Recovering From Being With A Cheater: Quotes For Strength And Healing

By Corrina Horne

Updated November 28, 2019

Reviewer Tanya Harell

Being cheated on means experiencing a deep, overwhelming betrayal. Even in a new relationship-even if the two of you have only been dating for a matter of days-betrayal can create deep and intense wounds, many of which can persist for years on end. Recovery from cheating, then, is not a simple process that can be undertaken over a matter of hours, with a concise and upbeat, "I'm over it," the inevitable conclusion of your pain. Instead, recovering from being with a cheater takes time, energy, and distance from the situation, and should not be rushed.

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What Qualifies as Cheating?

Cheating has many different qualifications and technicalities, largely depending on the people in the relationship. For some, emotional infidelity is not terribly problematic, and is considered more of an expected aspect of being in friendships and relationships outside of your marriage, while for others, even going out to lunch with someone to whom you could be attracted is tantamount to betrayal. The exact definition of cheating is hazy, but the boundaries of cheating typically lie within these walls: cheating is any act or behavior that infringes on the boundaries of your relationship.

If, for instance, your relationship is a monogamous one, and the two of you have agreed to keep all sexual contact within your relationship, even a kiss could be considered cheating. If your relationship is an open one, provided that the two of you discuss and run everything by each other, and one of you has a relationship with someone without first having a discussion, this could also be cheating. The exact parameters of cheating may change, but the basic idea of what does and does not constitute cheating usually remains the same.

How is cheating experienced?

Cheating actually has many psychological effects, both on the mind of the cheater and the cheated. Recovery from cheating, though, is usually focused on the person who has been cheated on. First and foremost, cheating is a breach of trust. Two or more people in a relationship trust one another to be honest, forthright, and open with one another. When this trust is betrayed, it an not only shake the bedrock of the relationship itself, but can also call other facets of a person's life into question; after all, if your partner is lying and you didn't now about it, who else close to you might be hiding things? For this reason alone, cheating has large and far-reaching effects.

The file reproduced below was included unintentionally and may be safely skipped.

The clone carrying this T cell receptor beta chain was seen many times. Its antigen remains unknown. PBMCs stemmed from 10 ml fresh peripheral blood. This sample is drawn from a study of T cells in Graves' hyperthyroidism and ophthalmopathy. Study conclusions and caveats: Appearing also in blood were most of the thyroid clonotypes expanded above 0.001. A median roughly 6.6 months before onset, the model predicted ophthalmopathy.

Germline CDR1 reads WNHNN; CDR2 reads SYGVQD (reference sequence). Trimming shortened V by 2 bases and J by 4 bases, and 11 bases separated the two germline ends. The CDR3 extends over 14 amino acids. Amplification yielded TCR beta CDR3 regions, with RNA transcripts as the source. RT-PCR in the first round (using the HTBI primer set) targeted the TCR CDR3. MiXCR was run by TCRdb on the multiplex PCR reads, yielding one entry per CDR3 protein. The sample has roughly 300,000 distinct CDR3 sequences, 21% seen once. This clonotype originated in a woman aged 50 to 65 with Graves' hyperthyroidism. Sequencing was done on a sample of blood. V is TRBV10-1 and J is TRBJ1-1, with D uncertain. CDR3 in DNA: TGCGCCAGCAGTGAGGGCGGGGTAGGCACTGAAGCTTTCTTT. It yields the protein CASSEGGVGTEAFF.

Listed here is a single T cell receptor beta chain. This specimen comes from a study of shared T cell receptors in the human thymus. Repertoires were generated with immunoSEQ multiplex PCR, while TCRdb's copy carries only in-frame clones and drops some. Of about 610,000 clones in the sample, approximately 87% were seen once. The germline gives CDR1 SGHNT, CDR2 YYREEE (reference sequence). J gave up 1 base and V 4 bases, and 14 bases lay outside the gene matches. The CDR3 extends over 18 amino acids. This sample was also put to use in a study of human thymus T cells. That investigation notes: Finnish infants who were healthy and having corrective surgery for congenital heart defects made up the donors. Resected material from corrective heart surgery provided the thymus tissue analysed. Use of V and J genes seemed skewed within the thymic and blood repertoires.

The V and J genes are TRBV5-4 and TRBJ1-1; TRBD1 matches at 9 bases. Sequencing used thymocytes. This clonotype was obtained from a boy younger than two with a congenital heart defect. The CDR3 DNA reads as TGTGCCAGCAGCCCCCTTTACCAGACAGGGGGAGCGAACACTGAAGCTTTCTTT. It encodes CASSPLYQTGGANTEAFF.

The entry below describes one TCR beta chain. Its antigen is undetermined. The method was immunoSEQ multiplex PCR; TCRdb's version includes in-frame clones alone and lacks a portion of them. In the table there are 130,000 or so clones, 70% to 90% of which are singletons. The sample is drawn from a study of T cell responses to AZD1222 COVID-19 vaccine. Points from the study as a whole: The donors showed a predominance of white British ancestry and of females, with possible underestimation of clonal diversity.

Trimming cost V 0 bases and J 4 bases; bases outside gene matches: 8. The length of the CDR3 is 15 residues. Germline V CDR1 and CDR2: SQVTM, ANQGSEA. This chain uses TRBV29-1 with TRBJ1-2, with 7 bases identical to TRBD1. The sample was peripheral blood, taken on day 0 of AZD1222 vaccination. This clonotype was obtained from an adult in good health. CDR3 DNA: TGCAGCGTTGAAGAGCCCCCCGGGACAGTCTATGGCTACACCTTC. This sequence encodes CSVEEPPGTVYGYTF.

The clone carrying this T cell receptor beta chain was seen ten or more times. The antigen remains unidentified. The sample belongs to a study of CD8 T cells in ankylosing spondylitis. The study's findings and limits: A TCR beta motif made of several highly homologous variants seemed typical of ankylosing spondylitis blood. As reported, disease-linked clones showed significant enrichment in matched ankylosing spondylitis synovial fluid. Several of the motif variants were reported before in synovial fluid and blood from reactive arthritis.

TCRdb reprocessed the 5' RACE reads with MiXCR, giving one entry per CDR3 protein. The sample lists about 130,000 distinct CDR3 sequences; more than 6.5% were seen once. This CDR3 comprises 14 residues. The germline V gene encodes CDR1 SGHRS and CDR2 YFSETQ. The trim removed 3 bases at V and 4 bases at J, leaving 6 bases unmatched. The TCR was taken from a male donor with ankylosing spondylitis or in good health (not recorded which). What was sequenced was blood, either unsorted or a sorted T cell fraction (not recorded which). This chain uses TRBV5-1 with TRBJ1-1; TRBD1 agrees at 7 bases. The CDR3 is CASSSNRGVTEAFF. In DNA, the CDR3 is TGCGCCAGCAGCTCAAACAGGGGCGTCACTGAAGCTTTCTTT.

Cheating can also bring feelings of shame and inadequacy. Many men and women, upon learning that they have been cheated on, immediately turn inward. They may assume they are not interesting enough, intelligent enough, masculine or feminine enough, or a host of other fears. All of these fears, while an understandable tangent to get lost on, belie the truth about cheating: it is indicative of the cheater's mindset, not a flaw present in the person who has been cheated on. Regardless of your weight, financial situation, level of education, or the presence (or lack) of hobbies, you do not deserve to be cheated on. Instead, your partner should have terminated the relationship, broached their concerns with you, or suggested some form of mediation in order to work through issues the two of you are having. These feelings of inadequacy and lack can create a storm of insecurity and anxiety.

Cheating can also seem to spark further infidelity. Some call it revenge, while others call it justice, but whichever side your loyalties lie on, the situation is the same: someone learns that they have been cheated on, and they set out to even the score. Although most people who are not living in that situation can quickly and easily determine that cheating on the cheater is neither helpful nor the right thing to do, people who feel cheated often feel as though their own forays into cheating are not legitimately cheating, but are actually reinstating equitable, fair ground.

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How Detrimental Is Cheating?

Cheating is detrimental both for a relationship and for an individual. Because cheating has been linked to a host of unhealthy behaviors, including the behaviors mentioned above, and the onset of coping behaviors, which can easily veer into past addictions and the onset of dangerous or unhealthy actions. In the face of losing a beloved partner and trusted companion, men and women alike experience intense psychological, emotional, and even physical symptoms of cheating and loss.

Quotes for Cheating Recovery

Quotes about cheaters can help you on your healing journey, as they can demonstrate that you are not alone in your experiences, and there is a proverbial light at the end of the tunnel. When reading each quote, take some time to pause and reflect, and even step away if the thought or idea triggers too strong an emotional reaction. As painful as it is, many people have experienced cheating, and have come out the other side, having healed and experienced growth.